A bank manager wielded much power and my father, jokingly, would talk about meeting customers at the doorway to his office. He would welcome them, shake their hands and invite them into his office. As he took his seat, he would invite his customer to take a seat opposite him. The response would be, “Thank you, sir, but I’m quite comfortable here on my knees.”

Apart from visits to my dad’s hallowed office, I, too, enjoyed two brief forays into banking. Although I am clearly my father’s daughter, banking was never going to feature big on my horizon.

My first taste of banking was a short, holiday job I took when I was home from university. Along with a bunch of students of similar ages and persuasions, I worked for a few weeks in the musty, upstairs offices of the Bulawayo branch. I have no clue what our task was, but I do remember loads of boxes of forms and paperwork, and we had to do something with them. Watching paint dry would have been riveting in comparison.

We’d shoot the breeze as we ticked boxes – or whatever it was that we did – and we took far too many coffee breaks and watched the clock till we could take lunch, or knock off. Three weeks passed by in slow motion and, happy with the money we’d earned, we bid each other a relieved farewell.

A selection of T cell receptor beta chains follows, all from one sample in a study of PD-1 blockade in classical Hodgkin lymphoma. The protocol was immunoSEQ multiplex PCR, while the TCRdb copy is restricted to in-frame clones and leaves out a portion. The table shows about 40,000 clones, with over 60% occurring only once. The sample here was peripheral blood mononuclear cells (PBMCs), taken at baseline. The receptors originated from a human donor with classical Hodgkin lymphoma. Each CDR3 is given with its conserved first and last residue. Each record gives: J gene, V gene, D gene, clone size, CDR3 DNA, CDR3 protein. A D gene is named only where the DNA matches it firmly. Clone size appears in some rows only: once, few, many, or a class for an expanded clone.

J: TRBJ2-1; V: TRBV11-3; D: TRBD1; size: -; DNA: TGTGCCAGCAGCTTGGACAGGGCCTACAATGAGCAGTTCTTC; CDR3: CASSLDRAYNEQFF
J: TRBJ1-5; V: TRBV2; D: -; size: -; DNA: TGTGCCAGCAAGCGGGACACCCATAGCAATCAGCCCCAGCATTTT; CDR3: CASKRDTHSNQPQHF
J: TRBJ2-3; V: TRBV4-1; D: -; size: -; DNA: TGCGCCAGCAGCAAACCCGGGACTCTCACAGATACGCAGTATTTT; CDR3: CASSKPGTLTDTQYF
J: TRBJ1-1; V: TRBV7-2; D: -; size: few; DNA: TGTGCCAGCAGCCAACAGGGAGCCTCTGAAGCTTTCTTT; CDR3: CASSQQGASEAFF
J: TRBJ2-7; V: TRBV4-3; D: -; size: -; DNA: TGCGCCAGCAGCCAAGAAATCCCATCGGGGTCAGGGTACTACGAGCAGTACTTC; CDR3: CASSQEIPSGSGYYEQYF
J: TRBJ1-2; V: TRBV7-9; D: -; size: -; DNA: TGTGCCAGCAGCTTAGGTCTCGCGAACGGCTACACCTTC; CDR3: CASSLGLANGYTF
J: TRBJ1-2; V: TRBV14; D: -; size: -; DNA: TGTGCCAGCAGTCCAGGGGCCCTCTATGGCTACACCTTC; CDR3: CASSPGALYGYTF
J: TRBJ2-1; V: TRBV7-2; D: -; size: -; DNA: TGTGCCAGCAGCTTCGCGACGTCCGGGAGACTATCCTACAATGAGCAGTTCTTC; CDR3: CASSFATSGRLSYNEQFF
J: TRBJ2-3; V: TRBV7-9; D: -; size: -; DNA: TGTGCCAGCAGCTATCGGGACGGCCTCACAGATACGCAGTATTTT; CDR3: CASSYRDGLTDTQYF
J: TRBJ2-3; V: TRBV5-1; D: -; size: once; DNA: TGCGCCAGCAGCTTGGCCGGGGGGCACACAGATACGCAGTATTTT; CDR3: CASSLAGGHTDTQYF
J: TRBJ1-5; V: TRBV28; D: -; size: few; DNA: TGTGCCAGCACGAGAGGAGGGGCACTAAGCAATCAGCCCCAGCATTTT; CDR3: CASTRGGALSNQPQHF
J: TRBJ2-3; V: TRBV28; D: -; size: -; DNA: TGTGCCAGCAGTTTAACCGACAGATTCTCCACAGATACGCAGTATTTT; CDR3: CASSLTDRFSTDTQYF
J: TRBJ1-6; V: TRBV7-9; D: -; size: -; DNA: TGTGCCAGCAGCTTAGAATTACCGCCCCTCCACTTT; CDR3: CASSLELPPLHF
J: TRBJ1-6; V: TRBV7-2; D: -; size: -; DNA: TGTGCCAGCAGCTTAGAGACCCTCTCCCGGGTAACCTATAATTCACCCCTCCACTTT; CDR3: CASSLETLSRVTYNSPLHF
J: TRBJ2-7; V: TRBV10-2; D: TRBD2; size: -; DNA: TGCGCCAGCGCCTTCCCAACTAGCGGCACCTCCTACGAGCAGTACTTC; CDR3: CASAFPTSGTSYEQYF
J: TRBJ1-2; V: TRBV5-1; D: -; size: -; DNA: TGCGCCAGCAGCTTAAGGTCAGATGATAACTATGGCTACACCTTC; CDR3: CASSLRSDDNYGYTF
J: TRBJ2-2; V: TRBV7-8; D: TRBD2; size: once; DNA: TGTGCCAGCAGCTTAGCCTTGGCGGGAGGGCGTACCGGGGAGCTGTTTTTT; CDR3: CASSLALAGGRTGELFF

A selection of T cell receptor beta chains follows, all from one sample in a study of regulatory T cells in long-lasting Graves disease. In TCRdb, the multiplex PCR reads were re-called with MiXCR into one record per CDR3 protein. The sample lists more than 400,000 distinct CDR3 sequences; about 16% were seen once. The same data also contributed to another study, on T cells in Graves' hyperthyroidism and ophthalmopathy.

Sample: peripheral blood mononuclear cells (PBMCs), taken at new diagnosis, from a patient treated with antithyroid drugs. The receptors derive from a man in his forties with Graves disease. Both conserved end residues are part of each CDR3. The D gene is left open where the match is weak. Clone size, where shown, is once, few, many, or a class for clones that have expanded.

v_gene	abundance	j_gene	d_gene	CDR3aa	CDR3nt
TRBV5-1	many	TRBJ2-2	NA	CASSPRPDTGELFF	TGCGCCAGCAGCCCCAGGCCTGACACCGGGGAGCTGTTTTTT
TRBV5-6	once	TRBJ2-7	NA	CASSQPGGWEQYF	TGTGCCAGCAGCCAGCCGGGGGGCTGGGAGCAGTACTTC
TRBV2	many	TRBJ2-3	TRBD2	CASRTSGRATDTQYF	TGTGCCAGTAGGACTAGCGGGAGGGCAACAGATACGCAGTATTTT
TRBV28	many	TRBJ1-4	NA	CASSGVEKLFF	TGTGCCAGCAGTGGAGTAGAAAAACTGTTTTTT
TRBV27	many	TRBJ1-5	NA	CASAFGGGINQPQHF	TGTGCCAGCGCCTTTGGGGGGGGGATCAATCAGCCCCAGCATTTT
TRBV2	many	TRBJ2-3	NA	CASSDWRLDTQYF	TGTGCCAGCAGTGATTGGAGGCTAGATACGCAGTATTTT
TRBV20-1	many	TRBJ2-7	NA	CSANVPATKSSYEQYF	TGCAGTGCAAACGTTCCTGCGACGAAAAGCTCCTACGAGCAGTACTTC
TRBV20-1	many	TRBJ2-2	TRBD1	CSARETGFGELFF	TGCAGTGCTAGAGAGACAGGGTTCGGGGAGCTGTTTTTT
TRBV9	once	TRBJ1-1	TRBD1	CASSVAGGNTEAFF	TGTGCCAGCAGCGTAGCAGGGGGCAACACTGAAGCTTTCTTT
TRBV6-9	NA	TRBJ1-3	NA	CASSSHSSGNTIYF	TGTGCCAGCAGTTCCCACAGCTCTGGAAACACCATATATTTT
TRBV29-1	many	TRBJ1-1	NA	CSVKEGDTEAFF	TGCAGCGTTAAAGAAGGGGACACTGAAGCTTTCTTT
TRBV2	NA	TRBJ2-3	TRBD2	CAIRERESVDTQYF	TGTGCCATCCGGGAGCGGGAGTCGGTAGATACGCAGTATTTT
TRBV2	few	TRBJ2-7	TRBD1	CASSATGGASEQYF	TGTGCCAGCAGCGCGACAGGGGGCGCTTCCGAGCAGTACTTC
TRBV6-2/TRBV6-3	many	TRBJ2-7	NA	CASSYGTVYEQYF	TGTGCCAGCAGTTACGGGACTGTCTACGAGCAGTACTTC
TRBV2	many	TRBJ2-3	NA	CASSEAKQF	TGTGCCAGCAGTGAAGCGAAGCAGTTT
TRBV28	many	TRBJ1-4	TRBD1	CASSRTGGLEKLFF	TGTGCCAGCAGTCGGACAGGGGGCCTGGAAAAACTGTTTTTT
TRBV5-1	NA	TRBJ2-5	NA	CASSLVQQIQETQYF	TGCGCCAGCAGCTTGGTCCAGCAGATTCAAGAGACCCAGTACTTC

Another holiday job presented itself during my Christmas holidays that year. The bank was hugely busy and under-staffed during the frenetic Christmas period, so they called in some extra pairs of hands. My job, strange as it was that I chose to accept it, was deposits-only teller.  With no training and some brief instruction, I took to the wooden counter like a duck to, um, treacle.

I didn’t suck at maths at school, but it was not a subject that brought me much thrill. I can do things with numbers, but I’ve never really wanted to. So taking on a job that required me to count money and balance the books with monotonous, daily regularity, seemed a bizarre way of spending half of my summer holidays. The money must have been good.